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Congratulations to May 2020 Yards of the Month!

Socially Distanced Yard of the Month

To minimize contact between volunteer judges and the community, the Yard of the Month program has gone virtual. While KDB typically awards several residential yards across the city, until further notice, KDB will award one people's choice residential yard winner.

Volunteer judges surveyed nominated yards to ensure qualification and photos of each yard were posted on Facebook for a weeklong public voting period. Thank you to everyone who voted for their favorite yard!

Congratulations to May's winning yards!

701 Seville Street
Steve and Joanne Spurgin garden for the enjoyment it brings, and hope people will take an interest in gardening and nature too. When selecting what to grow, the couple keeps water consumption needs low, focus on native plants to attract pollinators, and try to find unique species to add. They also mix in vegetables and herbs, including dill and fennel, which also attract butterflies. The Spurgin’s have filled their yard with over 200 plant species! A few plants you will find are lantana, milkweed, daylilies, tomatoes, and parsley. Bluebonnets also grow in the couple’s yard. Although there is debate on when to spread bluebonnet seeds, the Spurgin’s distribute the seeds in the spring when the plant produces it and wait to see what happens. We are excited to see where the flowers will pop up next spring!

TWU
Congratulations to our May Business Yard of the Month, the Bettye Myers Butterfly Garden on the Texas Woman’s University campus. Designated as a Monarch Waystation, the butterfly garden boasts a lovely variety of flowers, including coneflowers (bachelor buttons), poppies, evening primrose, larkspur, phlox, gerbera daisy, and cornflowers. Find Phase II of this garden by the Little Chapel in-the-Woods and enjoy the Carroll Abbott Wildlife Sanctuary. The sanctuary is a section of the garden dedicated to the memory of Carroll Abbott. He and Dr. Blagg-Huey, former TWU President, chaired the committee who initiated the Native Plant Society of Texas.

Denton Benefit League: Committed to Keeping Denton Clean

Since 1992, the Adopt-A-Spot program has engaged volunteers to clean up a street, park, or trail on a recurring basis. Denton Benefit League (DBL) was one of the first adopters registering for their “spot” in 1993. Over the years, DBL has remained active in the program, even having three different cleanup locations across the city at one time!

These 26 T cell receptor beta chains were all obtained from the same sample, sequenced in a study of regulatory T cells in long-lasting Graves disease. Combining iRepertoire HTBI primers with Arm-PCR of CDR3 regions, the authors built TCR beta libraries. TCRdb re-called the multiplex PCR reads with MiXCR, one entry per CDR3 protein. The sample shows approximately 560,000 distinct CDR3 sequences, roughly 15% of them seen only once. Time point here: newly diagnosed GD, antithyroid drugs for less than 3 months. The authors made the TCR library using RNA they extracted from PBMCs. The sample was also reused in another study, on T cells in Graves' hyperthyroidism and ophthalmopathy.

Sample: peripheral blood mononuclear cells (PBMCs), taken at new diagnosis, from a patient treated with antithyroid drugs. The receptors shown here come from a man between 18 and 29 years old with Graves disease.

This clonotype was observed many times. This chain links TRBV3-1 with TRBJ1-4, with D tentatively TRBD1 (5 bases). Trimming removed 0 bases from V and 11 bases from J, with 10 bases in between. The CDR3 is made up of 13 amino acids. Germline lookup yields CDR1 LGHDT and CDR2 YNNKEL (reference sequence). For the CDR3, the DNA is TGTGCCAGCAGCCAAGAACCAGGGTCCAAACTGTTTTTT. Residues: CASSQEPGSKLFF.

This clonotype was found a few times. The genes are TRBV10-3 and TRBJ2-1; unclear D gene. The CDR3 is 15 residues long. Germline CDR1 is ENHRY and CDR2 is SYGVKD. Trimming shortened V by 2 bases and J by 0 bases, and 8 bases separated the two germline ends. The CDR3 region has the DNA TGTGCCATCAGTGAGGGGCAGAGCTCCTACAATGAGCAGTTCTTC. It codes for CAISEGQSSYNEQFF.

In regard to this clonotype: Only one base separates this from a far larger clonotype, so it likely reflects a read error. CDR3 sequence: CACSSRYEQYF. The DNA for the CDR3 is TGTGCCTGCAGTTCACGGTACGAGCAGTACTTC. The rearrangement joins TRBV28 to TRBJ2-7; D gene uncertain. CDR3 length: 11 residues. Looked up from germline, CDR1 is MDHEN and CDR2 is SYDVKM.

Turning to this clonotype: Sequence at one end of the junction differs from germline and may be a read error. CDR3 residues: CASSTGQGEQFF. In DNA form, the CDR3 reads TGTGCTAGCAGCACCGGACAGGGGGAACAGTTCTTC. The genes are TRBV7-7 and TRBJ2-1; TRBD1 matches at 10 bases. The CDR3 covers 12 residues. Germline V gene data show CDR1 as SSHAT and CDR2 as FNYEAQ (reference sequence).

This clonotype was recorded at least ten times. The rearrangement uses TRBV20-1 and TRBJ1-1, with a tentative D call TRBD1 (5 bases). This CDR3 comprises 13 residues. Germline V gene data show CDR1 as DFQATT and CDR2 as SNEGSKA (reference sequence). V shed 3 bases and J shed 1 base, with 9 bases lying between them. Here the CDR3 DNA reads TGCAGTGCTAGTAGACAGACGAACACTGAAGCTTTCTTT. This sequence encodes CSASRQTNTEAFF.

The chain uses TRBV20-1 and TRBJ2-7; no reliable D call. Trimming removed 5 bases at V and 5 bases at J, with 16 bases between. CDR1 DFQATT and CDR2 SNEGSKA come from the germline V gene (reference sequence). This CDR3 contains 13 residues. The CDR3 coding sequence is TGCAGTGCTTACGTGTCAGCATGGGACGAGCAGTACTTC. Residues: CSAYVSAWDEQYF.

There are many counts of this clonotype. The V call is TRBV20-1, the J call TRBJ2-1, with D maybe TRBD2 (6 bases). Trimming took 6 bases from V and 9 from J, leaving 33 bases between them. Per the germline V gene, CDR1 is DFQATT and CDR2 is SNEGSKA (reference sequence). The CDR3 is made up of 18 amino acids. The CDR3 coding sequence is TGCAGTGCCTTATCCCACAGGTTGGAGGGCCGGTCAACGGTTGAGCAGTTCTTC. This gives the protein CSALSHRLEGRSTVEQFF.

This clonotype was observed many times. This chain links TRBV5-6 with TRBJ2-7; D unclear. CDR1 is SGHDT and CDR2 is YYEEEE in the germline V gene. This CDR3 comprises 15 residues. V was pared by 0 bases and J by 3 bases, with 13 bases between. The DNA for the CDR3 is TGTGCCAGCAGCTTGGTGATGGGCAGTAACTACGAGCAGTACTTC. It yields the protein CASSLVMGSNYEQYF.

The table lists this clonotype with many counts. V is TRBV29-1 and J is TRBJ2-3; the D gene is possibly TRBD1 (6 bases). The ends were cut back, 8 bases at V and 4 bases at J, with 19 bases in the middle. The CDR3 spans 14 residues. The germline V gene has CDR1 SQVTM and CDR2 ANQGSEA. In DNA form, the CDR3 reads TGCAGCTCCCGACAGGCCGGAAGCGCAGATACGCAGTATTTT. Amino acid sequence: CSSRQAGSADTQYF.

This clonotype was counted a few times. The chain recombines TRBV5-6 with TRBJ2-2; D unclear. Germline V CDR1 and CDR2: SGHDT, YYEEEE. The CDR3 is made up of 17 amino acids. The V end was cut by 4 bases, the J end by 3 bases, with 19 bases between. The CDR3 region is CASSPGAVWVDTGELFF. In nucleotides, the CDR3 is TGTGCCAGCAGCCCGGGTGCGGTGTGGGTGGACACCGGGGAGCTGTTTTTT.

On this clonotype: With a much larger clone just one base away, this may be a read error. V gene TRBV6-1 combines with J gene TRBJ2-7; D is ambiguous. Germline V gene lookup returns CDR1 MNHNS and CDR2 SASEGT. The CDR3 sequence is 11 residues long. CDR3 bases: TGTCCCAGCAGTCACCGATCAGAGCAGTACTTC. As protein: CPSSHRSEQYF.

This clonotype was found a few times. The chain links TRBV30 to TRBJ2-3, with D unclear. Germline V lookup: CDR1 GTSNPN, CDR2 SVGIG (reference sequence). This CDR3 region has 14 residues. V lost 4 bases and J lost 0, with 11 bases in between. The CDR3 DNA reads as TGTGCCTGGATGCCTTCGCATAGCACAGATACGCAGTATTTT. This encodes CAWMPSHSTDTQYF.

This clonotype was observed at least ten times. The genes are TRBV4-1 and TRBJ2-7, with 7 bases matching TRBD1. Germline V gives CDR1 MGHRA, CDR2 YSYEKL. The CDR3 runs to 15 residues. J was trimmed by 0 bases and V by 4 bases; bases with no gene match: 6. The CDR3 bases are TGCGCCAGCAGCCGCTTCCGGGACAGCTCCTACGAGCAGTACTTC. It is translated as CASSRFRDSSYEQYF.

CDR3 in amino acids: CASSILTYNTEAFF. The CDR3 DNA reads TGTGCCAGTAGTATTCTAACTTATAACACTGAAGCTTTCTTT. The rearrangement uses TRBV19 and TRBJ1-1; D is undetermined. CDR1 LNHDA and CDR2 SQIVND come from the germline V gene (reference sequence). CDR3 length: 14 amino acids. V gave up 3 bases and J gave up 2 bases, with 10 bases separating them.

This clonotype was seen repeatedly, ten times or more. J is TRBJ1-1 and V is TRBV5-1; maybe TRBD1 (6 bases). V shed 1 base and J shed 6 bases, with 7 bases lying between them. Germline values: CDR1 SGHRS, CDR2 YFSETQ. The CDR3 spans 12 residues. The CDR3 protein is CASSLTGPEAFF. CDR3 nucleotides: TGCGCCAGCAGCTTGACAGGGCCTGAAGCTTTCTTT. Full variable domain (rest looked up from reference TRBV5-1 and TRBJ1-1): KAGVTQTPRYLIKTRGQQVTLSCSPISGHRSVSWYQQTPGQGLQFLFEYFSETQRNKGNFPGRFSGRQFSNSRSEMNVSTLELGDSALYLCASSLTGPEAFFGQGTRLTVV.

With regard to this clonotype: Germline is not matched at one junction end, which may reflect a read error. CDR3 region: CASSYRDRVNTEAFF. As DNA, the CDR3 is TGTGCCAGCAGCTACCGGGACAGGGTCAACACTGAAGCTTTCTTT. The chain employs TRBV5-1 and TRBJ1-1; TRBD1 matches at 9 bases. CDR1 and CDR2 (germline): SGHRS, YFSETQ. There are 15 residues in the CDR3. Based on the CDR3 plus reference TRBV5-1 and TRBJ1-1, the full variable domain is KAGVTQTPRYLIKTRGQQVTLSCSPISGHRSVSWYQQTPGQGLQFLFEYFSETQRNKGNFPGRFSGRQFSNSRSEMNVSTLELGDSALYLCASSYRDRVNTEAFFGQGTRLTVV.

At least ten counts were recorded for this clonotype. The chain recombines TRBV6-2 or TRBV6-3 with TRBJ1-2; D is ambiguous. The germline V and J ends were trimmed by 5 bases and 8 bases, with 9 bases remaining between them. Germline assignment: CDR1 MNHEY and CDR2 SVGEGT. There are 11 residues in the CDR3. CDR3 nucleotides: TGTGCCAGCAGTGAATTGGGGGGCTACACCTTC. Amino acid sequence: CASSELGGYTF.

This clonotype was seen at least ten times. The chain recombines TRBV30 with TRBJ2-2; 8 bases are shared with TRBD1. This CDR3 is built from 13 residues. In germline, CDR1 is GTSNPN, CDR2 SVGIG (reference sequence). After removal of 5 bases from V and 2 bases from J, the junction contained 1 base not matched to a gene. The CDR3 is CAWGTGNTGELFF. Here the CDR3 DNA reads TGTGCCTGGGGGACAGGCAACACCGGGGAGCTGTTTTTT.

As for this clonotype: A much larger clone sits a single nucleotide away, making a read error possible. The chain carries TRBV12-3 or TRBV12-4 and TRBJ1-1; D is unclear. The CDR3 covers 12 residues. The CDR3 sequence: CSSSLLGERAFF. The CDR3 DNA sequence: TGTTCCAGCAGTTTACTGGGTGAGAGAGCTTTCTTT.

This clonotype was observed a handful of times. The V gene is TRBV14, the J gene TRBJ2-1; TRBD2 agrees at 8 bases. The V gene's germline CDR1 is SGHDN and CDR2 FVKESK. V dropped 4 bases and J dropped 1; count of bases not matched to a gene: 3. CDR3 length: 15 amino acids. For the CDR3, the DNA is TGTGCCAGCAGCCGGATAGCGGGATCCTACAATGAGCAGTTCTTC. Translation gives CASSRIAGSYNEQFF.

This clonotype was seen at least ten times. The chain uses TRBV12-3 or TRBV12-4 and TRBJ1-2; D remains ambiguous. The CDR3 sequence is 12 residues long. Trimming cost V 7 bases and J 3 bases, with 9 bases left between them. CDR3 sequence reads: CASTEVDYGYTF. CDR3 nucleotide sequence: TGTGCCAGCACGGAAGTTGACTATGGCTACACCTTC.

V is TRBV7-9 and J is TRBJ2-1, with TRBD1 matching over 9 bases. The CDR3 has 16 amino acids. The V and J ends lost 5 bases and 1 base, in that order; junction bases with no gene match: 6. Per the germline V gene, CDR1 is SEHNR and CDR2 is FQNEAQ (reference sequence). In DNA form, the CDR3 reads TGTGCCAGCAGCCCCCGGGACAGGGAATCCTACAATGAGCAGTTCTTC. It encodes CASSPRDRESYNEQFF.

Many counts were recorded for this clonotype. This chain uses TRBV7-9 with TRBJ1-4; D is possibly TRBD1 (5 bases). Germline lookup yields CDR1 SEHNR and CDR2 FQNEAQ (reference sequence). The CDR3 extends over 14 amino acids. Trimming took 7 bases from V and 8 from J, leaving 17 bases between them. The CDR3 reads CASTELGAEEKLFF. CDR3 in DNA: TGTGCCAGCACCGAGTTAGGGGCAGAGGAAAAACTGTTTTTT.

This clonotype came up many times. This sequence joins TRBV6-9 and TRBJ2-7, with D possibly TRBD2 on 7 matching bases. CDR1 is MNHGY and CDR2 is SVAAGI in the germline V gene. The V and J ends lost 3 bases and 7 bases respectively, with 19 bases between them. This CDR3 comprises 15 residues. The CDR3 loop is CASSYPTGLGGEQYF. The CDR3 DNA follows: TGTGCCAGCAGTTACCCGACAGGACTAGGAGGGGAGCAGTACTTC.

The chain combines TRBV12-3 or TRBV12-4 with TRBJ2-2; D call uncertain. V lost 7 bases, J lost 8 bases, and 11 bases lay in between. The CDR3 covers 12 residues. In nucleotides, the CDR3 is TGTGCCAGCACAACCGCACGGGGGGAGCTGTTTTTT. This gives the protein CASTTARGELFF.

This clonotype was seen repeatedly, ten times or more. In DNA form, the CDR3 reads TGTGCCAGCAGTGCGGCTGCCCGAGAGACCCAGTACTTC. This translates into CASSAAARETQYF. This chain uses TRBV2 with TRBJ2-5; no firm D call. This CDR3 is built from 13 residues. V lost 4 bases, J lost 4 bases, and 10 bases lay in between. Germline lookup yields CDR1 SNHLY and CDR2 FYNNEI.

Denton Benefit League during a cleanup.

Current DBL President, Shelley Anthony, shares the value DBL sees in the Adopt-A-Spot program, “We wanted to be a part of helping Denton stay beautiful. I feel like being a part of the cleanups allows others to see that we care about Denton and we are setting an example. Some participants also include their family members and it sets an expectation helping others.”

DBL has worked diligently at their locations for 27 years donating over 2,250 hours of service and removing more than 6.5 tons of litter from our community. The women’s group has also sponsored the program funding roadway signage to recognize the hard work of volunteers at each “spot”. We are grateful for DBL’s commitment to improving the quality of life in Denton and their long-term support of the Adopt-A-Spot program.

Texas Native Plant Art Exhibition – Artworks of Denton ISD Fourth Graders

While this year's Denton Redbud Festival has been cancelled out of an abundance of caution for the health and safety of the community, we are pleased to share the Elm Fork Chapter of the Texas Master Naturalists' Texas Native Plant Art Exhibition. The exhibition is showcased at the Redbud Festival each year and features artworks from Denton ISD fourth graders. We hope you enjoy!